When Dr Dre and Snoop Dogg co-headlined California's Coachella festival on Sunday evening, they were joined onstage by some of hip-hop's finest, including Eminem, 50 Cent, Wiz Khalifa and Warren G.
But the biggest cheer of the night was reserved for rapper Tupac Shakur, who arrived mid-set to perform two tracks, Hail Mary and 2 of Amerikaz Most Wanted. Just one detail to note: Tupac died in 1996 at the age of 25, of course, having been shot four times while out driving in Las Vegas.
Resurrected by way of a hi-tech 3D hologram that had taken months to develop, Tupac's return to the stage was the talk of the festival, with audience members tweeting their disbelief at how life-like the hologram was.
"I think I might have cried when I saw Tupac," wrote popstar Katy Perry, while Questlove of The Roots said, "That Pac hologram haunted me in my sleep".
Rihanna simply tweeted "#TupacBACK #unbelievable". The hologram was developed by AV Concepts, using technology licensed from Musion, a British company that developed the technique and which retain a global patent on it.
Using updated Pepper's Ghost technology (a Victorian-era illusionary method), it is a high definition 3D holographic video projection system allowing 3D life-size moving holograms to appear within a live stage setting.
The system works by placing thin metallised film across the front of the stage at an angle of 45 degrees towards the audience. Recessed below the screen is a bright image supplied by an LED screen or powerful projector; when viewed from the audience's perspective, the reflected images appear to be onstage.
"It's an ongoing process but the technology just gets better and better," says James Rock, Director of Musion.
"When people cotton on to what can be done, I'm certain we'll see a lot more instances of deceased performers being brought back to life. Obviously there are issues with the estate and licensing the content from them but the technology is there."
It is by no means the first time holograms have been used in live music. Just last November, the singer Mariah Carey performed five simultaneous concerts in five countries as a 3D projection. Holograms of The Black Eyed Peas performed at the NRJ Music Awards earlier last year.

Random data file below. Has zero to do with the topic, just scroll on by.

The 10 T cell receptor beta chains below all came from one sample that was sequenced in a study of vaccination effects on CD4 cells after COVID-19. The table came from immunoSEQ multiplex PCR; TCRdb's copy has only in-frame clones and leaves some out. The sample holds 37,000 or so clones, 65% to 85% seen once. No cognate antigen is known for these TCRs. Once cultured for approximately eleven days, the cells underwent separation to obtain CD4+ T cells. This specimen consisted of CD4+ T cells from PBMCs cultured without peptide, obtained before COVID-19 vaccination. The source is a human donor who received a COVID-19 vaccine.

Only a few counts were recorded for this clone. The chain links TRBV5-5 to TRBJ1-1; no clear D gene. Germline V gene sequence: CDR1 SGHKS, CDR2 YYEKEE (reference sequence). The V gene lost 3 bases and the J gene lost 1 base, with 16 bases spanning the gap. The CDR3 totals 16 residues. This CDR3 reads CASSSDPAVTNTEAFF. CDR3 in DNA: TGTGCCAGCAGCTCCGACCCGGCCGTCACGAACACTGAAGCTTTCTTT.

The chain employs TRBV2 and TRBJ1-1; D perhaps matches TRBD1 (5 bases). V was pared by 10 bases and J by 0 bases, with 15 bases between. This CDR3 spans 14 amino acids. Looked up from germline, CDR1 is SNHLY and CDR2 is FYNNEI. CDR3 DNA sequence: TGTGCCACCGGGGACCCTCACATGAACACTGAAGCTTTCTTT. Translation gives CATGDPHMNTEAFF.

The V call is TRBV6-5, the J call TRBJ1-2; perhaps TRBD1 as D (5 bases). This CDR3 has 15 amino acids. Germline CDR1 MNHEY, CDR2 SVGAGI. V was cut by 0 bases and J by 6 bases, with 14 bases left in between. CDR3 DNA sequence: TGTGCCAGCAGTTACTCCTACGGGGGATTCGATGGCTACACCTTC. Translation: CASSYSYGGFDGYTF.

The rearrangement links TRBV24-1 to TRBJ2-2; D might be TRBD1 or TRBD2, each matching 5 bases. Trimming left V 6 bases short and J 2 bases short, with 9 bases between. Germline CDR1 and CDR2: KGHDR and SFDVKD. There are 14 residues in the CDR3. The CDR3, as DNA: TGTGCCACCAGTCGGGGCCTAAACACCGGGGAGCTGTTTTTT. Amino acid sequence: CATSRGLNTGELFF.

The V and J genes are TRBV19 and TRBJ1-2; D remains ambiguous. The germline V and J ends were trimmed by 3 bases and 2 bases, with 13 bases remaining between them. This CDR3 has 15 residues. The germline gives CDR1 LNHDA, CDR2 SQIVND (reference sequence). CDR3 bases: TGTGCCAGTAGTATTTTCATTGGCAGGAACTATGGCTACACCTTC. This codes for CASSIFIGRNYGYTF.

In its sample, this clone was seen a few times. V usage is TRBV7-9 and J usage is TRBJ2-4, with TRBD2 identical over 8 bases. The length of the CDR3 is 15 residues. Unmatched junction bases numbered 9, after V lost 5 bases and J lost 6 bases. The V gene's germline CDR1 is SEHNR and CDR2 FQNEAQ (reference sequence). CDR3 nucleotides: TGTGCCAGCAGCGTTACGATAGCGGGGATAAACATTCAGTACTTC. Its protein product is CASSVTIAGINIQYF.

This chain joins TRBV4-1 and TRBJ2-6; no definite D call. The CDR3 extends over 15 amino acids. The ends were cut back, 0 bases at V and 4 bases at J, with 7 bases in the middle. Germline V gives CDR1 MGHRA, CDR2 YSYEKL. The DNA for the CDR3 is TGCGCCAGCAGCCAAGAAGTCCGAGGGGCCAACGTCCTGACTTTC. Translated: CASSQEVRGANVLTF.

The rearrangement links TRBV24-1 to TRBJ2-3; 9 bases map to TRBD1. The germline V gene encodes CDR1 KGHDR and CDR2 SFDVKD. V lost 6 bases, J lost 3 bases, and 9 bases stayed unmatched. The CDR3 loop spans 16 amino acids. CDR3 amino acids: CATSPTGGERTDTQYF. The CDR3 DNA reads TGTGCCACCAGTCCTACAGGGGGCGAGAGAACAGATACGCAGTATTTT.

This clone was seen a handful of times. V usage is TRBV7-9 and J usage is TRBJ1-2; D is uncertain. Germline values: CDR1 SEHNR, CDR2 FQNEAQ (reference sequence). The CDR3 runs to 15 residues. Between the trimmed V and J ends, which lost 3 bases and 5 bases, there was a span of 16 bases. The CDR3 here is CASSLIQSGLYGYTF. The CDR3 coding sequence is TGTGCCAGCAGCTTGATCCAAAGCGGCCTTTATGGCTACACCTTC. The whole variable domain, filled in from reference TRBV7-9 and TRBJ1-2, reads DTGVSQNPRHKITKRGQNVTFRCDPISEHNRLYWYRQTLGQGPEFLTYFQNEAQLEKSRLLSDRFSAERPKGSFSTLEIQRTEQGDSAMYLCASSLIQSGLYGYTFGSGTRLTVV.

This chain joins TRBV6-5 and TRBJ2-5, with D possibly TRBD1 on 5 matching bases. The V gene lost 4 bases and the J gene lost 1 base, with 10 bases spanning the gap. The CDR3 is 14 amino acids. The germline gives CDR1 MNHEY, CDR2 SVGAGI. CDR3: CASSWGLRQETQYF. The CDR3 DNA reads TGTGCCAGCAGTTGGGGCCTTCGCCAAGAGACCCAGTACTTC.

The technology can also be used for musical performances by non-human acts. Musion created the Gorillaz holograms that have performed the majority of the virtual band's live shows since 2005, and the animated Japanese pop star, Hatsune Miku, has also been brought to life to perform concerts with the same method.
Of course, it is markedly eerier when such technology is used to bring artists such as Tupac back from the grave. For his 50th birthday party, Simon Cowell hired Musion to create a hologram of his (deceased) hero, Frank Sinatra, singing Pennies From Heaven that performed for his 400 guests. And in 2007, American Idol viewers were shocked to witness Celine Dion duet with Elvis Presley on his hit If I Can Dream (although this was done using a process called rotoscoping, which allows you to take one image from a pre-existing piece of video and put it in a whole new environment, as opposed to using a hologram projection).
It seems that anything is possible: The Beatles reunion tour featuring all four members; Freddie Mercury fronting Queen once again.
Someone should certainly inform the London Olympic organisers, who unwittingly provided much hilarity last week after it was reported they had approached The Who's manager to ask if Keith Moon would be available to perform with the other members at the opening ceremony.
Moon might well have died in 1978, but with all this amazing new technology, perhaps The Who's original line-up could still entertain the crowd after all.